Although law is the core of the modern state, it is a fragile tool that can be used and manipulated by powerful economic or criminal groups. Pushing legislation to lower the minimum wage in a poor country through lobbying or bribery is immoral, just as it’s immoral to pay ridiculously low wages while generating huge profits. Powerful corporations can therefore generate social suffering while obeying the laws. However, not only businesses but also politicians and public servants often engage in immoral but lawful activities. When politicians, public servants, and private actors join with professional criminals to use and manipulate institutions, negative structural effects happen – in those cases, even massive human victimization ends up being protected by law. In Colombia, for instance, almost a half of active national legislators between 2002 and 2006 established agreements with narco-paramilitary commanders. The negative structural effects on our society and the architecture of the state remain uncalculated.
A lot of the organized crime networks you investigated in your book Drug Trafficking, Corruption and States (2015, co-written with Luis Jorge Garay-Salamanca) arose in deprived communities. Do you think poverty can ever truly justify crime or mitigate criminal activity?
Poverty usually facilitates crime, especially when young people face social inequality and a lack of opportunities. In those circumstances, crime becomes a life option. However, this doesn’t mean that poverty always causes crime. Poor indigenous societies, for instance, usually do not develop the sophisticated criminal technology found in countries like Mexico or Colombia. Countries with low GDP also do not always develop sophisticated crime. However, in Mexico and Colombia, for instance, poverty meets permanent social inequality, corrupt political elites, lack of legal opportunities, and plenty of economic profits provided by drug trafficking. This combination stimulated the evolution of criminal technology that constantly reinforces itself. Like any technology, it’s almost impossible to stop the evolution of criminal technology.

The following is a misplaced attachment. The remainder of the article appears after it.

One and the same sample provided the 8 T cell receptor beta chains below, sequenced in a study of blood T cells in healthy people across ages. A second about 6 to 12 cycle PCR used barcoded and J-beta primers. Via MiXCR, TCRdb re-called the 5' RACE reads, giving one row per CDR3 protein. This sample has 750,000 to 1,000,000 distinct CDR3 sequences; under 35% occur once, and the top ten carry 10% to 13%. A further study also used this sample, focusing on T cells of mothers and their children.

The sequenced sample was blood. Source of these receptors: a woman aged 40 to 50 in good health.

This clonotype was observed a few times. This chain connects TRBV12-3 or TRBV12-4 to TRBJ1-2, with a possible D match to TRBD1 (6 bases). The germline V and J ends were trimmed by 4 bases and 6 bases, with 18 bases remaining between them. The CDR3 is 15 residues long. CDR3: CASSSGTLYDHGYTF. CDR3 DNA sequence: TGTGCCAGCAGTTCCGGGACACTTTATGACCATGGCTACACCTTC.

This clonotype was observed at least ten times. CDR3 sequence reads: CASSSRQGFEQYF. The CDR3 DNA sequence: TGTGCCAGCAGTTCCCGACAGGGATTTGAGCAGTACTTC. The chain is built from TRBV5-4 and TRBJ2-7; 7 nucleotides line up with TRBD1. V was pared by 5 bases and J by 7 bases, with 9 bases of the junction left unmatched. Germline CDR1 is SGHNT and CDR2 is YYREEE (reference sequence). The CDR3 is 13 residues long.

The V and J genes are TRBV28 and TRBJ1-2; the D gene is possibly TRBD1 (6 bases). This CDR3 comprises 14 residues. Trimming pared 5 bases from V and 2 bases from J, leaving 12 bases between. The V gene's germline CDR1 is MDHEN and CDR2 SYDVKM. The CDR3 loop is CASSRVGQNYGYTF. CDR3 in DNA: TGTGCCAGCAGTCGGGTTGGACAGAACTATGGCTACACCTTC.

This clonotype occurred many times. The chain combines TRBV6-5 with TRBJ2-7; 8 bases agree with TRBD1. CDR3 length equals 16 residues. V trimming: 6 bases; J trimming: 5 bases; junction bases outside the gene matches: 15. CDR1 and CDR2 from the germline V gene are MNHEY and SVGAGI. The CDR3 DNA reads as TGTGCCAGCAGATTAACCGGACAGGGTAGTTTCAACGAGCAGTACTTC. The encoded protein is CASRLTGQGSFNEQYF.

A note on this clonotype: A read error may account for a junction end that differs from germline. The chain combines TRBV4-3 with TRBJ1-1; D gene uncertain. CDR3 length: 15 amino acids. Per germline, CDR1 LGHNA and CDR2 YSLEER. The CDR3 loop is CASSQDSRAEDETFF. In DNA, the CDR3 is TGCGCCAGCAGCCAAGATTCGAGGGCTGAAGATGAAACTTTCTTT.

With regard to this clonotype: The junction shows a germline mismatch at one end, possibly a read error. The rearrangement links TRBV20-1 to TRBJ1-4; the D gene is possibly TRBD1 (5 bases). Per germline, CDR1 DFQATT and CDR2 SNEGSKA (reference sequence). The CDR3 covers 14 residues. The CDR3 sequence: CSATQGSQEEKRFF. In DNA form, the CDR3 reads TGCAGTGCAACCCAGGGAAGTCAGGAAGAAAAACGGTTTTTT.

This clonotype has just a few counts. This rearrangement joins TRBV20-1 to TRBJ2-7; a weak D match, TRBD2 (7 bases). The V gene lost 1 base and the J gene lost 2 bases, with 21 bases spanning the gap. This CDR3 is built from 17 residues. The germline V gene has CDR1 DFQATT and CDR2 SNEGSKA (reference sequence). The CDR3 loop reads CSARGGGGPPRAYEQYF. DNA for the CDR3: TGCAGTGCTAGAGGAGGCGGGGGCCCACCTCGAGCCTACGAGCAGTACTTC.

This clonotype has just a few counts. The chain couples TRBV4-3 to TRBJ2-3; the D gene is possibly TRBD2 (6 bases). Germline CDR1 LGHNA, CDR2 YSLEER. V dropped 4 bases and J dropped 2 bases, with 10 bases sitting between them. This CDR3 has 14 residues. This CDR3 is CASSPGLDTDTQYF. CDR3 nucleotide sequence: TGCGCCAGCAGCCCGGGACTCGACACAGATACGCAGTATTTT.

Finally, what do you see as the future role of philosophy in combating corruption and crime?
Philosophers often isolate themselves, but they also provide the most intense options for understanding the world. Although science is free of dogmas, scientists often get too compromised by and with their own scientific fields. Economists tend to interpret the world through economic methodologies and variables, and the same happens with sociologists, psychologists, et cetera. As a result, academia quickly arrives at a solipsistic state in which economists only talk and share findings with economists, psychologists with psychologists, et cetera. Since the world is not fragmented into scientific fields, hyper-fragmented scientific explanations are hyper-limited, and sometimes useless. In this situation, philosophy provides radical freedom of thought – a real philosopher doesn’t use a particular set of variables or defend a particular set of methodologies, a real philosopher enjoys a radical freedom to ask and answer in unprecedented ways. Society would benefit from scientists and philosophers asking the questions that only free minds can ask.
• Nick Chester is a freelance journalist and also a regular writer for arts, culture, and news magazineVice
Original Source: https://philosophynow.org/issues/114/Eduardo_Salcedo-Albaran.